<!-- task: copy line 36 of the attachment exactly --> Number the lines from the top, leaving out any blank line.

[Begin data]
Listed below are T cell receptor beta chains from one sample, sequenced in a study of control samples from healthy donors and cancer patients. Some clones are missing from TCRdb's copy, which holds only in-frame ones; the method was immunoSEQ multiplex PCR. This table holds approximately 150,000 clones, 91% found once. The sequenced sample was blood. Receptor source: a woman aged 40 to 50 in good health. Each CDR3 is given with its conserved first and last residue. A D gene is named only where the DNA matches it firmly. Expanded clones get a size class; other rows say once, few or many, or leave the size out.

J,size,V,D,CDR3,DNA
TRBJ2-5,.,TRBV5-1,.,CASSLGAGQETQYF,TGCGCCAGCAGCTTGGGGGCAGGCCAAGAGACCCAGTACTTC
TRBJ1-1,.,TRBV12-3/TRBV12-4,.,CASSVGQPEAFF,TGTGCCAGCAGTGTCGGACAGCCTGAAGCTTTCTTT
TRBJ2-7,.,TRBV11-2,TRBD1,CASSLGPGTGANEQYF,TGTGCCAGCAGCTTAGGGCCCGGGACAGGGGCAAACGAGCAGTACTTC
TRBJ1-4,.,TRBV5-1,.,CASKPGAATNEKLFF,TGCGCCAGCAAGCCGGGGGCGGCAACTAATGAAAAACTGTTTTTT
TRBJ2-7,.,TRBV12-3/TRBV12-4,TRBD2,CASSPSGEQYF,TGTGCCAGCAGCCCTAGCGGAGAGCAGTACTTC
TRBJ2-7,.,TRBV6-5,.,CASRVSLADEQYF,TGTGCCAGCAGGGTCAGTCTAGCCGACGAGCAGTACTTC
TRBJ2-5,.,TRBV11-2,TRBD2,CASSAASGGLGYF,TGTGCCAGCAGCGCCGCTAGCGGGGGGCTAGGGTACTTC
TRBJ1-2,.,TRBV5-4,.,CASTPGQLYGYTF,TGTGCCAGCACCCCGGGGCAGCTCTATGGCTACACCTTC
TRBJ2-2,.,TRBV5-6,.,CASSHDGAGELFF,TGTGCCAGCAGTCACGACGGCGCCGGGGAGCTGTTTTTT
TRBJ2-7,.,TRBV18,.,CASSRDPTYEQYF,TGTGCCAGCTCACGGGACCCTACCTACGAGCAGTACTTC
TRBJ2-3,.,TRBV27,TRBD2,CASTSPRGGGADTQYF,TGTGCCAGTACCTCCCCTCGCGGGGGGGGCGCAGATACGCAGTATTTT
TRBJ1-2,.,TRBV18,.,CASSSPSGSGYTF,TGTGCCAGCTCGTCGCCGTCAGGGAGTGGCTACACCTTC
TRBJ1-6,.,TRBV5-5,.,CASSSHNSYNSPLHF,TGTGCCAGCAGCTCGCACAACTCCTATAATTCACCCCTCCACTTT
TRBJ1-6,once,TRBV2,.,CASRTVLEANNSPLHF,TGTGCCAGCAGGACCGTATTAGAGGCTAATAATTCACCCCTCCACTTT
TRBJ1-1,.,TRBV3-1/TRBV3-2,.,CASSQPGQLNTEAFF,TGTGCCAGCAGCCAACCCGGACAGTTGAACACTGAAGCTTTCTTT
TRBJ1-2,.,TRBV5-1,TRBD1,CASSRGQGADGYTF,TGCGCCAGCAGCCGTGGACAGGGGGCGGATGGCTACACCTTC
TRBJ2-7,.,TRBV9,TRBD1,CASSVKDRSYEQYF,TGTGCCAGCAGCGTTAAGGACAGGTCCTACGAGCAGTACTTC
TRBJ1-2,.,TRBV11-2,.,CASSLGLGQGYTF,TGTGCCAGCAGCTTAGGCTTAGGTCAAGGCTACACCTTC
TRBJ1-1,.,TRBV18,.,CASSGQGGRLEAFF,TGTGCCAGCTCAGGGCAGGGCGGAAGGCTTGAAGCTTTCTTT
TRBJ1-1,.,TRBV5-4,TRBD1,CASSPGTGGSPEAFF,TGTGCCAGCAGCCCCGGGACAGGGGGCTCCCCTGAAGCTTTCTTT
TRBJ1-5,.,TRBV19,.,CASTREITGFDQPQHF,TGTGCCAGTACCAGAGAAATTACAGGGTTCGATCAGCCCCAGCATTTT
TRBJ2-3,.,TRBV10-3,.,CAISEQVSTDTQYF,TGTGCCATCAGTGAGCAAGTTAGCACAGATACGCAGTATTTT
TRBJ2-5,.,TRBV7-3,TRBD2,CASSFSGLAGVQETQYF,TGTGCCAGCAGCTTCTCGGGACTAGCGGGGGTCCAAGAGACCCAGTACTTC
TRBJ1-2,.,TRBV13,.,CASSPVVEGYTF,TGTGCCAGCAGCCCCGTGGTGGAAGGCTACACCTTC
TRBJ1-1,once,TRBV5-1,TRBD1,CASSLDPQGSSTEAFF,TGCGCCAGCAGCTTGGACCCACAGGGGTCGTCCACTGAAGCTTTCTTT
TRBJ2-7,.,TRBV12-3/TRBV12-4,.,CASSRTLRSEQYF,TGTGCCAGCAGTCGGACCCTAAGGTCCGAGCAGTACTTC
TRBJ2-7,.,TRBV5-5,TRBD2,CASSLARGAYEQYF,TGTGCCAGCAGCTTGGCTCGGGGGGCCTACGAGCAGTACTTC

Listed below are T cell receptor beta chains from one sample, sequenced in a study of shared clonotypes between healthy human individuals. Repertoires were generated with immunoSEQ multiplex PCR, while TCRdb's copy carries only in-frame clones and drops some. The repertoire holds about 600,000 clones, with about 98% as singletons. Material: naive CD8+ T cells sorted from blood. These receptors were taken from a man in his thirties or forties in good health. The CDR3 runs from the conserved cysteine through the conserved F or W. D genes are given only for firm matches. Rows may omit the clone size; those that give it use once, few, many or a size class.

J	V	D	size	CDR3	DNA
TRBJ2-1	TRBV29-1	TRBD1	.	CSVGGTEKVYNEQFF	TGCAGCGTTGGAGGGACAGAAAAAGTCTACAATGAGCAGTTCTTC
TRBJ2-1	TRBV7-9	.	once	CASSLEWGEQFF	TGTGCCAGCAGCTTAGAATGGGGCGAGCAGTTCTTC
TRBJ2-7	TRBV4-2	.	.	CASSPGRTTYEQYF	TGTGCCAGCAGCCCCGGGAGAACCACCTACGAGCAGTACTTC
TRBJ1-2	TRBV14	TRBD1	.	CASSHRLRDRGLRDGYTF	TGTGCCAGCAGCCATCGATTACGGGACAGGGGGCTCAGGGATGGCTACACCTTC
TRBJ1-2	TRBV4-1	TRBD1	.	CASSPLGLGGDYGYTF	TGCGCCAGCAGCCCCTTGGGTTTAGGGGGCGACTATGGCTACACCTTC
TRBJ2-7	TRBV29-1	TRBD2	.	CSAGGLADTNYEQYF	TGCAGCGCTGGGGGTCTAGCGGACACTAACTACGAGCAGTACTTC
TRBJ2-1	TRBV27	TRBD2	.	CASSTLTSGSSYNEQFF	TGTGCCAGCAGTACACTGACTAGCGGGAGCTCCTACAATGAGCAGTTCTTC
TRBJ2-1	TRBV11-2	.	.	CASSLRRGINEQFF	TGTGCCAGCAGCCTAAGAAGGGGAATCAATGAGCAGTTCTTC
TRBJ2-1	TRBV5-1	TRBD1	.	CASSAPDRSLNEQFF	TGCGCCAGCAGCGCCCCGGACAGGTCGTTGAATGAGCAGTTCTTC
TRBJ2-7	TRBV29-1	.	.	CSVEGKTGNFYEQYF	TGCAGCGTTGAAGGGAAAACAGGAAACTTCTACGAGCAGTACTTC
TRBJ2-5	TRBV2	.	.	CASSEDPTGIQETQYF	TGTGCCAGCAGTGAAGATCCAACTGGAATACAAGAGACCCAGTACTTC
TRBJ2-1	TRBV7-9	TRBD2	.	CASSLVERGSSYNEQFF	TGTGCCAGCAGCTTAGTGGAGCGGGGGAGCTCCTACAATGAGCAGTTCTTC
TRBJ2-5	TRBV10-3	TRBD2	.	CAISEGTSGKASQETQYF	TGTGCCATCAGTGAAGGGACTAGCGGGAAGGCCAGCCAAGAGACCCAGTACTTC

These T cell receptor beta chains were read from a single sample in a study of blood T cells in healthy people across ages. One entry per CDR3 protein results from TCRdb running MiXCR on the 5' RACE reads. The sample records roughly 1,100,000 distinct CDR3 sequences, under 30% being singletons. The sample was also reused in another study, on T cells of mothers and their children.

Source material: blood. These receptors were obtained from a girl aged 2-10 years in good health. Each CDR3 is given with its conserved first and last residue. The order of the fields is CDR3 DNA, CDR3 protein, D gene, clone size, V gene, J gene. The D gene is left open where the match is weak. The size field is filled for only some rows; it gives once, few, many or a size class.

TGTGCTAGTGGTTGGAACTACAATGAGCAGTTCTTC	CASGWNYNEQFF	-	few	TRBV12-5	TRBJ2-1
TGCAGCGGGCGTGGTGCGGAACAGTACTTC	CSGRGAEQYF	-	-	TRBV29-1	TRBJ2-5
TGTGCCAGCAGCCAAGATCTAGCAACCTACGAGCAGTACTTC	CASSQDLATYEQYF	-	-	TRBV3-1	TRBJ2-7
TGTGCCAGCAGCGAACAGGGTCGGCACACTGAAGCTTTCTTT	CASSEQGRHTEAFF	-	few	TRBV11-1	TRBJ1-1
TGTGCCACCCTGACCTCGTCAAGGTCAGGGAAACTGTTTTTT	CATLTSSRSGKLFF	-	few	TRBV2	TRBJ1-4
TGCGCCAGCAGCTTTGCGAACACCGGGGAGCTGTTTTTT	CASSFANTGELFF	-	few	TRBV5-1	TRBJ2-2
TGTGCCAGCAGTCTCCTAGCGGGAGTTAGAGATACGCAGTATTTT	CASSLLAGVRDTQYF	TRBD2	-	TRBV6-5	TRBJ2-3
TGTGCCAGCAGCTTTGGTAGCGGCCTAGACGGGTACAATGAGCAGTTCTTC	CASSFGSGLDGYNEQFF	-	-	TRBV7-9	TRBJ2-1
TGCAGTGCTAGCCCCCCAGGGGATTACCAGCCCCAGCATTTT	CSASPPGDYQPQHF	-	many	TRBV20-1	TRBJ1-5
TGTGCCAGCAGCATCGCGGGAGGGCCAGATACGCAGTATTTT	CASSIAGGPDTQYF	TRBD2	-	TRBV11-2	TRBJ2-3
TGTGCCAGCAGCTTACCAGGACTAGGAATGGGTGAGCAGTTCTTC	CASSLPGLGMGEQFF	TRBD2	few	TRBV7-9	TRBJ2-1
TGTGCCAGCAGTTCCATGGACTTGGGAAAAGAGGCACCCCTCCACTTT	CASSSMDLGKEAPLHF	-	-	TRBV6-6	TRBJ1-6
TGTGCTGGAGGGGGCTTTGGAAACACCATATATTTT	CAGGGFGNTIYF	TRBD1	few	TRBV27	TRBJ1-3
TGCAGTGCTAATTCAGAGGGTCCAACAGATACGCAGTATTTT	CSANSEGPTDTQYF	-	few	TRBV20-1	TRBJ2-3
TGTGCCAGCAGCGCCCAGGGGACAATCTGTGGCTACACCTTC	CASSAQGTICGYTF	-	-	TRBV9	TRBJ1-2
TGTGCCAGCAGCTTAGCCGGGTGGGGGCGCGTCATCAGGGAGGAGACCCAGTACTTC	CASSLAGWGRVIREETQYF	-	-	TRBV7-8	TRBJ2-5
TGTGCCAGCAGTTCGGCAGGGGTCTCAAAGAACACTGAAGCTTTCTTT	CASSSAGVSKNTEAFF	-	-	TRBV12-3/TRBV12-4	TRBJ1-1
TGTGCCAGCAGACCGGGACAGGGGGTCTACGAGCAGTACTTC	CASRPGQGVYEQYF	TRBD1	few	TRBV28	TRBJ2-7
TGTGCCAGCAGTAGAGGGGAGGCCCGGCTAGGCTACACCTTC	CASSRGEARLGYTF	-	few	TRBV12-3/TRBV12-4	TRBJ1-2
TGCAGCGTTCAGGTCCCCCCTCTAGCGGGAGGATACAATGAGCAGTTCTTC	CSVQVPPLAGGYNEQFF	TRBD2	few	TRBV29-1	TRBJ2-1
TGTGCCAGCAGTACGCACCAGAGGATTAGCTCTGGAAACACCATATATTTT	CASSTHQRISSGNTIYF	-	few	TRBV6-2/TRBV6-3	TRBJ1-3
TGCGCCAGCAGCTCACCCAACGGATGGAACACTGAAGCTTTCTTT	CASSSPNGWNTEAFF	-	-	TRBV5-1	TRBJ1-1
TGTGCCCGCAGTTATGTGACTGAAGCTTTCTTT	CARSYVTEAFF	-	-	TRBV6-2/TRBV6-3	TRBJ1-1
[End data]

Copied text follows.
TRBJ1-2	TRBV4-1	TRBD1	.	CASSPLGLGGDYGYTF	TGCGCCAGCAGCCCCTTGGGTTTAGGGGGCGACTATGGCTACACCTTC